Photo-a-Day (Monday, 20th January, 2014)
St Wilfrid's, Standish
Photo: Rev David Long (Sony SLT-A65V)
That is a lovely shot Rev David and a lovely church. I like the way that the grave stands out in the foreground.
Theres a video here showing some of them graves with dates and names of whos in them.
Very nice photo. The eye is drawn to the grave in the foreground.
Rev.David, very good,it has definite 3-D effect. I can't decipher the inscription on lighter stone, is it the grave of a serviceman ?
I took this last weekend, when I was photographing local War Graves for a project linked to the CWGC site. As with yesterday's woodland shot, you can see much more when the leaves are off the trees.
The grave is that of Fusilier Henry Langton, of the 2nd. Bn. Lancashire Fusiliers, who died on 26/10/1946, aged 35.
The grave is unusual for a CWGC War Grave in that the death of his wife, Edith Lily, is also recorded on the stone. She died at 75, on 8/3/95.
He was the son of George and Esther Langton, of Standish.
The rest of the 13 War Graves here are in the lower sections of the graveyard, including the four from WW1. I'm not sure why this one was inserted among much older graves in this older section.
Nine of the casualties are recorded on family headstones, some not recording that they were war dead at all. I also saw a few examples of casualties buried abroad who are commemorated on their family graves here.
Lovely photo. We lived in Standish before we moved to the States. I found out that there are some British war graves here in Louisville. I went to lay poppies on them one Remembrance day. They are soldiers who were flying 'over the hump' with the US ain't force when their plane crashed. As is common in these circumstances, I later found out, everyone who died on the plane was buried in the country of the service vehicle. Hope that makes sense.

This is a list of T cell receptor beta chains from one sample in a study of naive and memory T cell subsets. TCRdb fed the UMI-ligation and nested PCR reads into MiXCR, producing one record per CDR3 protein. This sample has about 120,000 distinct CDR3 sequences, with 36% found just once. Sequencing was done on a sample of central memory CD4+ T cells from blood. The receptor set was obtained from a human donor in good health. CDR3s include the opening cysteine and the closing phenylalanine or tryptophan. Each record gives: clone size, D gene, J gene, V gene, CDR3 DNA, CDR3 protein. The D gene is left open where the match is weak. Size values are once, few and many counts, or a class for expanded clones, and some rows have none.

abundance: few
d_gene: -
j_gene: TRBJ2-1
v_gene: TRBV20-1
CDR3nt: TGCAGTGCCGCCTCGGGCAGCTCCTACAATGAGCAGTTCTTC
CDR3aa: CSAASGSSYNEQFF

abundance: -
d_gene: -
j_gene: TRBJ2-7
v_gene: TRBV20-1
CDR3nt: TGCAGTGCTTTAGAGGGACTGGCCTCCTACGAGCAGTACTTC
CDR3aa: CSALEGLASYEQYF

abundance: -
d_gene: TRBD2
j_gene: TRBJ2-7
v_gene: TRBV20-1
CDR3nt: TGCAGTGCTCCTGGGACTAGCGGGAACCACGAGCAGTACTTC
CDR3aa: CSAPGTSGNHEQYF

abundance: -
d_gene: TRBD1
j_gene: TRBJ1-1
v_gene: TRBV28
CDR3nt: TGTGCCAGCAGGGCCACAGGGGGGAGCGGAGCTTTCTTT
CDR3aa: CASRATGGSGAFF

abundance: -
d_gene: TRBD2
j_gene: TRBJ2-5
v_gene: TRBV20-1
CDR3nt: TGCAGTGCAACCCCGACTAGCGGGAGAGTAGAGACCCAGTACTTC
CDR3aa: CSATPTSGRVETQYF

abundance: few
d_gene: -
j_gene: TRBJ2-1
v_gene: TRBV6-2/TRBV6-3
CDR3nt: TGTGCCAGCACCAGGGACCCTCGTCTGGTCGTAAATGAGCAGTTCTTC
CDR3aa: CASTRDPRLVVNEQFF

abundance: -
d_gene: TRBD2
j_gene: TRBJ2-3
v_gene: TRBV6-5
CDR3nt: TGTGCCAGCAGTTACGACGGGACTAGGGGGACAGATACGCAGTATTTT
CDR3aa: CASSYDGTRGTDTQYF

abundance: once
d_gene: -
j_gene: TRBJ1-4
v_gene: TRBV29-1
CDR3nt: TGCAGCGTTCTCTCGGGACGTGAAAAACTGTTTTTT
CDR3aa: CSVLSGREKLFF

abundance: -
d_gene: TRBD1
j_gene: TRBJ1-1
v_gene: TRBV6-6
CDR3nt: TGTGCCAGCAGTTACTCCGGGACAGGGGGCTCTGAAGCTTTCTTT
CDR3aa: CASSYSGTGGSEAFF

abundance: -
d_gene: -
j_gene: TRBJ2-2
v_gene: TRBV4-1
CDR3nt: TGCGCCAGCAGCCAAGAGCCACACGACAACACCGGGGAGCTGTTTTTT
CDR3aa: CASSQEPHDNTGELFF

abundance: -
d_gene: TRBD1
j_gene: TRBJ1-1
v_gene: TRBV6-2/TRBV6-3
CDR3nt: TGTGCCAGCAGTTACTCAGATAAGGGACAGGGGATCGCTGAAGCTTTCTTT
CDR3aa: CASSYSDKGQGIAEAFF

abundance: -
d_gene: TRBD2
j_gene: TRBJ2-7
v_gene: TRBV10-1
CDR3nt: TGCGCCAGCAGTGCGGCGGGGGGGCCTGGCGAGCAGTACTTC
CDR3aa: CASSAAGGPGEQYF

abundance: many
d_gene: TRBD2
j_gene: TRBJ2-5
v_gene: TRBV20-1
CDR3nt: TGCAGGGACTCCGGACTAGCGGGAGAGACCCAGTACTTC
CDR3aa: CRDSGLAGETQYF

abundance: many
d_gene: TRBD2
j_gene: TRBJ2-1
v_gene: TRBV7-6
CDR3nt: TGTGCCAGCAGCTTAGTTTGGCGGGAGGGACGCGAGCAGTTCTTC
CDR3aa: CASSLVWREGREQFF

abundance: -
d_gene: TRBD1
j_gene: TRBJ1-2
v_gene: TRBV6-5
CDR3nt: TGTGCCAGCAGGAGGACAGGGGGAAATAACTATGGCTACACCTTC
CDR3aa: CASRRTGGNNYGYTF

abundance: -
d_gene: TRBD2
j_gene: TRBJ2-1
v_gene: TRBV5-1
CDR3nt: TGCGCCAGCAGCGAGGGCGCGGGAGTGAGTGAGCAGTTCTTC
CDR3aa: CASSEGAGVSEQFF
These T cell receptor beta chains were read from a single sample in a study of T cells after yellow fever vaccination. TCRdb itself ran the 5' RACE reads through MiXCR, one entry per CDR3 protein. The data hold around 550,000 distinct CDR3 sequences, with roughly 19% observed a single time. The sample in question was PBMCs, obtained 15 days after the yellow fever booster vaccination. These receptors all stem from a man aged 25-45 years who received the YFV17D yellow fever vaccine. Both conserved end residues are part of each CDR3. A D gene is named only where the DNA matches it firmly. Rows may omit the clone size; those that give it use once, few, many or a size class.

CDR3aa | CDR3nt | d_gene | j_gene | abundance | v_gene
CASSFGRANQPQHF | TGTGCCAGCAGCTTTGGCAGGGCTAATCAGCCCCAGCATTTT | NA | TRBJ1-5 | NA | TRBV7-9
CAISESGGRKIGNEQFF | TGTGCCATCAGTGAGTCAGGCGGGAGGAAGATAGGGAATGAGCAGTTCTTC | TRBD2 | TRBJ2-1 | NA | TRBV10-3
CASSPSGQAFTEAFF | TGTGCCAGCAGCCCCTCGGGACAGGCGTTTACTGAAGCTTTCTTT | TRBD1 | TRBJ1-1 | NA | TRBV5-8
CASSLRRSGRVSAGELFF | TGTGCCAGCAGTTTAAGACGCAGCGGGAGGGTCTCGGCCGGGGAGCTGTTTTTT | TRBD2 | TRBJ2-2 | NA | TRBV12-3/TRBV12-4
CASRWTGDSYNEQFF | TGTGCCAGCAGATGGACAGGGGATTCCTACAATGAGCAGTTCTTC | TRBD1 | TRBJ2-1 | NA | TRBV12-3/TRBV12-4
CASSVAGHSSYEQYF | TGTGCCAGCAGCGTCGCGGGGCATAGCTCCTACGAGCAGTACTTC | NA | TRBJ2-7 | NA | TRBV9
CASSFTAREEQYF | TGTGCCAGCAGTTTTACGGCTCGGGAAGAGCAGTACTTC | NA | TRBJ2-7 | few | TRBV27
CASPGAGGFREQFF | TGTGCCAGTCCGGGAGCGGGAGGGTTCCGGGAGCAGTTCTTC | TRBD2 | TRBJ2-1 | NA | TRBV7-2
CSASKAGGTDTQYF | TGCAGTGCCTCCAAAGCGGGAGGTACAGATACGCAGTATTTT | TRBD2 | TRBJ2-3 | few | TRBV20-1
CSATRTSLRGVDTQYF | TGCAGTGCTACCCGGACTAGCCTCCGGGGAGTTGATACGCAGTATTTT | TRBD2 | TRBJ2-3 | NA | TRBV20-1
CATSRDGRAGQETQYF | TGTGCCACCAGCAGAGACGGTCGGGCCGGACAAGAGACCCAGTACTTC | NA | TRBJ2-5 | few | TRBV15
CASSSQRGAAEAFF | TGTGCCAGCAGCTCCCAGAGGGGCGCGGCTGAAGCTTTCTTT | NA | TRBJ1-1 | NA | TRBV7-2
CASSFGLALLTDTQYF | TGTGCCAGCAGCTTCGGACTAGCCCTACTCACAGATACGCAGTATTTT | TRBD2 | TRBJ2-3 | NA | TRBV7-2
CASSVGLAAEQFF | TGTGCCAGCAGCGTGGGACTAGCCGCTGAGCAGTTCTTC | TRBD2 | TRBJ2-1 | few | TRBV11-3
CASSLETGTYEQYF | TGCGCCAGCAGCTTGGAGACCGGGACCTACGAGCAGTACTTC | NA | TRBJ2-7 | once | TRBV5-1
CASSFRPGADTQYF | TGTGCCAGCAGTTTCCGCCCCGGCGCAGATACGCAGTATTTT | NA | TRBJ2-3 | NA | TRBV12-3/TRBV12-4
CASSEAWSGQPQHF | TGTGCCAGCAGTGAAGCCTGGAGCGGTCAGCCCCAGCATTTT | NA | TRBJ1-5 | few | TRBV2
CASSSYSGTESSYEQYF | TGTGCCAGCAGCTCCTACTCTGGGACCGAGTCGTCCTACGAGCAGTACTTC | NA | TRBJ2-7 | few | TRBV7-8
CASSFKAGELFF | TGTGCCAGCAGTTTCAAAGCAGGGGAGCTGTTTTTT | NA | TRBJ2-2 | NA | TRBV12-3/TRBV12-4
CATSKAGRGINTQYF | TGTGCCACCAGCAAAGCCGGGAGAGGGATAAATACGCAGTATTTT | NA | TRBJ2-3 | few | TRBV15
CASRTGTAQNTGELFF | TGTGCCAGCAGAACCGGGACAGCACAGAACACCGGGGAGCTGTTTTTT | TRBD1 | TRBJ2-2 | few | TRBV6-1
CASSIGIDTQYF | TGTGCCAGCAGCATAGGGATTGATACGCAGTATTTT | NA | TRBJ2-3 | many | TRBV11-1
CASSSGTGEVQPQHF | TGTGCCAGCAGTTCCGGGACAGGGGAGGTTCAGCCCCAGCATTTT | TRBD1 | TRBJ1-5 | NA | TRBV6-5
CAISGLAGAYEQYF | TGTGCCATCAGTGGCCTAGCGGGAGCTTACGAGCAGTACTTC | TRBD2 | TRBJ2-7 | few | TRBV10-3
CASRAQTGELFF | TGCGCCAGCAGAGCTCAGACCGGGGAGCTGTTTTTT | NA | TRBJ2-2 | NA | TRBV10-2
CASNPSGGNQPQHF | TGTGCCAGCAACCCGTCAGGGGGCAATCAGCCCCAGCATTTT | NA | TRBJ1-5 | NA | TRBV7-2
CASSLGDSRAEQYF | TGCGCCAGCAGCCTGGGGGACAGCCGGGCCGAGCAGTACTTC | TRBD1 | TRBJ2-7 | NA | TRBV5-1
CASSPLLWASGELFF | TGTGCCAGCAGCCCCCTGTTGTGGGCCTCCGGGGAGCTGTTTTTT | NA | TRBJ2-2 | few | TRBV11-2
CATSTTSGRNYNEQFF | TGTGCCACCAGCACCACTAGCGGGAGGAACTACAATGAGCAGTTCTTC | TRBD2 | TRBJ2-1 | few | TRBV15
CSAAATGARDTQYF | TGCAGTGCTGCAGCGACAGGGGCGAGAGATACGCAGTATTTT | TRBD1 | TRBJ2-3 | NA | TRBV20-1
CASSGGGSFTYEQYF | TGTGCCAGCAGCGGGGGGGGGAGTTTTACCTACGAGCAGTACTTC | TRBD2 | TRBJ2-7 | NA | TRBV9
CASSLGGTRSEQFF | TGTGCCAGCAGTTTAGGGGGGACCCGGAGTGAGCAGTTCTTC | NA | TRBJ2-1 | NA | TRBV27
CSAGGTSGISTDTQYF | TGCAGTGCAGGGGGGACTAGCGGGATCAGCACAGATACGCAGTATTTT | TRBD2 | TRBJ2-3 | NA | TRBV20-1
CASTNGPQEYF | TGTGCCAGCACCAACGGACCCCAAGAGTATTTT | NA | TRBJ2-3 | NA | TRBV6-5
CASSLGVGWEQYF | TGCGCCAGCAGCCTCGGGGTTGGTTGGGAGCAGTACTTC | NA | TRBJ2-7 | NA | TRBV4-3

Catherine - perhaps you could check if those graves have been covered by the project - it's at www.twgpp.org. If not, perhaps you could take pics to contribute.
As far as burial places are concerned, the USA government undertook to repatriate their dead (so there's a grave in Ince Cemetery of a US soldier who was repatriated to his mother who still lived here), but we left our dead in the country where they fell. Families could pay for them to be brought back early on in WW1, but it was rarely done, and it was eventually stopped as more formal arrangements for establishing War Cemeteries were made. It was also thought that it would be bad propaganda if the wealthy, usually officers' families, could bring their dead home, and the poor couldn't. Rupert Brooke's 'There's some corner of a foreign field. That shall be forever England' helped settle people's minds, I think.
Those buried in Britain died here, either of their wounds, or of some other cause whilst in uniform - or they were brought back in shot-up bombers and ships.
I checked the War Graves website that you suggested Rev David and the graves are documented on there. FYI they are in Zachary Taylor Cemetary in Louisville.
Rev David, there are a couple of soldiers graves in St Anne's Cemetery, Shevington.
Every picture tells a story.
very sad but a lovely photo.
Rev David, I've just remembered that ther is a war grave in St Paul's Goose Green of a Canadian Airman. I have no idea why he is buried there.